Drawing Parallels

I tend to start reading about people, places or things as soon as I develop a small interest in them, and then the interest tends to grow on me. It is as if I feel hungry, until a point where I realise that I have devoured every piece of information, or trivia that existed on the said topic – Bhimbetka was earlier this week (you can read here), and Amrapali the week before (you can read here).

However, the case of Hampi is completely different. I was on my second visit to Hampi within a year. And I did not understand the pull that Hampi exerted on me. Hampi was the capital of the mighty Vijayanagara empire. Having read megabytes about Hampi, to the point of obsession, the said pull never subsided. And no, it has got nothing to do with the other side of Hampi. And yes, recently, I cracked the curious case of the pull, the constant tugging that Hampi exerts on my mind, which I promise to reveal later in this post.

Ah, history books!

As a general practice, when reading about kingdoms, I tend to check what was happening in the Indian sub-continent, if not around the world, during the same time, hoping to chance upon a significant event, that might have mysteriously failed to appear in our history chapters. The more I read, the more I realise that we contemporary Indians have been made an ignorant lot. We, when focusing on any event in history, tend to ignore the events of a parallel time line, however significant those are. So do our history text books, conveniently.

The beginning of 16th century was a time of tremendous churning in North India. The Lodi Sultanate of Delhi was routed by a mere 12,000 strong Mughal army of Babur in 1526 AD, and Babur laid foundation of the Mughal empire in India, by defeating Rana Sanga of Mewar.

We all have read in our history books about Sultanates of Delhi and how Mughal empire was established, correct? What we haven’t read in our history books is this!

While Babur was ravaging North India, the lands to the south of Narmada were relatively peaceful. One man had subjugated the Sultans of Deccan, the Portugese on the west coast, the Reddys of Kondavidu, the Velamas of Bhuvanagiri and even the Gajapatis of Kalinga to the east. Though questionable, it is believed that Babur did not dare cross Narmada, fearing that one man and close to a million strong army the man commanded. May be, Babur preferred a buffer of sovereign states between his realm, and that of the man who could have easily become his nemesis. Krishnadevaraya was his name, most prominent Emperor of Vijayanagara, and the third one from Tuluva dynasty. He reigned for 20 years (1509-1529 AD), which is considered as the golden period of Vijayanagara, as well as southern India.

At a time when religious persecutions were common place elsewhere in the Indian subcontinent, mainly in the north, Krishnadevaraya ensured equal rights for every subject of his empire irrespective of the religion they practised. For a sovereign to prosper, its borders must be secured. He achieved this through his unmatched military acumen and diplomacy. He implemented many reforms that economically benefited all his subjects.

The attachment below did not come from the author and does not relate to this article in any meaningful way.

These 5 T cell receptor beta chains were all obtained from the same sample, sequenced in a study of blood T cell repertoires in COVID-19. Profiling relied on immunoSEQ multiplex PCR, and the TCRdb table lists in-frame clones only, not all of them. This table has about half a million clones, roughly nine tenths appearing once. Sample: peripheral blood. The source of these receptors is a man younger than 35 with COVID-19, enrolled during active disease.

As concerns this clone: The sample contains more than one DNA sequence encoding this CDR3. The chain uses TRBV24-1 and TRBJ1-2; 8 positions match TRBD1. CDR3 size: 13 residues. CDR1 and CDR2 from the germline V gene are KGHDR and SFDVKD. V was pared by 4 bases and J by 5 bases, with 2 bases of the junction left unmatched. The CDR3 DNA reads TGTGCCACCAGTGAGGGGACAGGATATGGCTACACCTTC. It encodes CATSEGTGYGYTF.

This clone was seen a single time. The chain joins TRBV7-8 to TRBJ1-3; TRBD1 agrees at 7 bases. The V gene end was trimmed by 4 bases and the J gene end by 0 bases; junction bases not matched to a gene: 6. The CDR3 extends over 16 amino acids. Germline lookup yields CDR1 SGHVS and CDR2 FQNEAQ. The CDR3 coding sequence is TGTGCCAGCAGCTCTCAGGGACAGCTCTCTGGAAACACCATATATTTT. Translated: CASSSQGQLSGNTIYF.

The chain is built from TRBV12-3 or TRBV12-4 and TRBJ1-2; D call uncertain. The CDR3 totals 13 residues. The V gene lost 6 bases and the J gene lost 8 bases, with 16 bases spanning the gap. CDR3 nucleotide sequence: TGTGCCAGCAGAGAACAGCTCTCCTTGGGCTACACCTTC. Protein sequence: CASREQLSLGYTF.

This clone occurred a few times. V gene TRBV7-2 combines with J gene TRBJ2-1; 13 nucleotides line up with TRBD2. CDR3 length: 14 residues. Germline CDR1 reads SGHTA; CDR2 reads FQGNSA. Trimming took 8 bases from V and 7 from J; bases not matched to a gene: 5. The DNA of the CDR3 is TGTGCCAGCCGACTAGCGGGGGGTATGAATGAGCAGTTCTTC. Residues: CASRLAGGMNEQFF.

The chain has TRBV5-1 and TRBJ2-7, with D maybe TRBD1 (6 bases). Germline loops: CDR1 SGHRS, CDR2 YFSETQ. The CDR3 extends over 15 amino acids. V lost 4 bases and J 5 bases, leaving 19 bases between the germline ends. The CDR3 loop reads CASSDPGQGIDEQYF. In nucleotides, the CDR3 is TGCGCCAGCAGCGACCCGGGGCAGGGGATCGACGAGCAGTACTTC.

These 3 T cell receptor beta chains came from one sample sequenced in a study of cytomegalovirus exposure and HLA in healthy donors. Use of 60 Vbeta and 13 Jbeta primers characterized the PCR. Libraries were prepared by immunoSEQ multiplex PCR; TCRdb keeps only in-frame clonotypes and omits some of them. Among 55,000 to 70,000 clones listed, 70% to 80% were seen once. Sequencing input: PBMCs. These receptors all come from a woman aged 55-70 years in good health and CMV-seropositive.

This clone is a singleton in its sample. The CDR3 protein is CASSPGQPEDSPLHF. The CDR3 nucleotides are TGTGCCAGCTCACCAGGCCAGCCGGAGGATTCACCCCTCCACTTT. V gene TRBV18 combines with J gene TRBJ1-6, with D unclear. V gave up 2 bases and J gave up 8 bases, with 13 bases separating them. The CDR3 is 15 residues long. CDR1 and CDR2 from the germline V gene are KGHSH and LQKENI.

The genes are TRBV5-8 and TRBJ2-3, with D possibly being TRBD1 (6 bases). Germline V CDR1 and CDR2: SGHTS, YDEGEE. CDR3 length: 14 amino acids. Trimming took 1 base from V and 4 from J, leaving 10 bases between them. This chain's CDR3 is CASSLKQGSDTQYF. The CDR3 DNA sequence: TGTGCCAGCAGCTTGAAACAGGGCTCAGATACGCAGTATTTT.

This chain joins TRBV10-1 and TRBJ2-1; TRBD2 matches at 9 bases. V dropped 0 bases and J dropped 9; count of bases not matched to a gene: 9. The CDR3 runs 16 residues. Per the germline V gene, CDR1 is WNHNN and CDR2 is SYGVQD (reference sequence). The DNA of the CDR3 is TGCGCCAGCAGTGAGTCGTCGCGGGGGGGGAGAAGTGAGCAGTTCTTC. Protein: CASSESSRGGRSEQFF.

That’s not all! He was an accomplished poet, well versed in Telugu, Tamil, Kannada and Sanskrit. Art flourished in his reign, examples of which exist even today, either in the form of poetry composed by Krishnadevaraya himself or one of the many prominent poets who graced his court (Tenali Rama being most prominent of them), or in the form of exquisite sculptures that grace the temple ruins across Hampi. Vijayanagara emerged as the centre of intellect during Krishnadevaraya’s rule.

Vijayanagara empire ceased to exist after the battle of Talikota, in 1565 AD, when combined forces of Deccan Sultans defeated its army. The victorious armies plundered and pillaged Hampi for six long months.

There! A significant chunk of our own legacy that most of us are not aware of. I never read about the glorious Vijayanagara empire in my history books. And I bet, neither did most of you!

Finally, the promise kept!

Didn’t I promise in the beginning, to reveal the curious case of the pull, the constant tugging that Hampi exerts on my mind? Here it is!

Krishnadevaraya was the third from the Tuluva dynasty which ruled Vijayanagara empire from 1491 AD till its end. I recently discovered that rulers of Tuluva dynasty, were ancestors of the people that we know today as Tulus, primarily from the Udupi-Mangalore-Kasargod region of the Konkan coast. And my mother is a Tulu, that too from the warrior clan!

The pull or the constant tugging I was experiencing, was in fact of the people from the land of my mother!

In frame: A tourist exploring the ruins, in one of the many ancient gates of Vijaya Vittala temple, Hampi, Karnataka.

VERY IMPORTANT TO NOTE: Yes, you can share this work with proper attribution. But, please seek permission before using this work (not including the photo), partially or fully. YOU CAN NOT USE THE PHOTO. Believe me, asking is better than ending up in court or facing public shaming on social media. Thanks for understanding.

© Amrit Panigrahy. All rights reserved.

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Amrit Panigrahy

Amrit is a freelance photographer and a storyteller.

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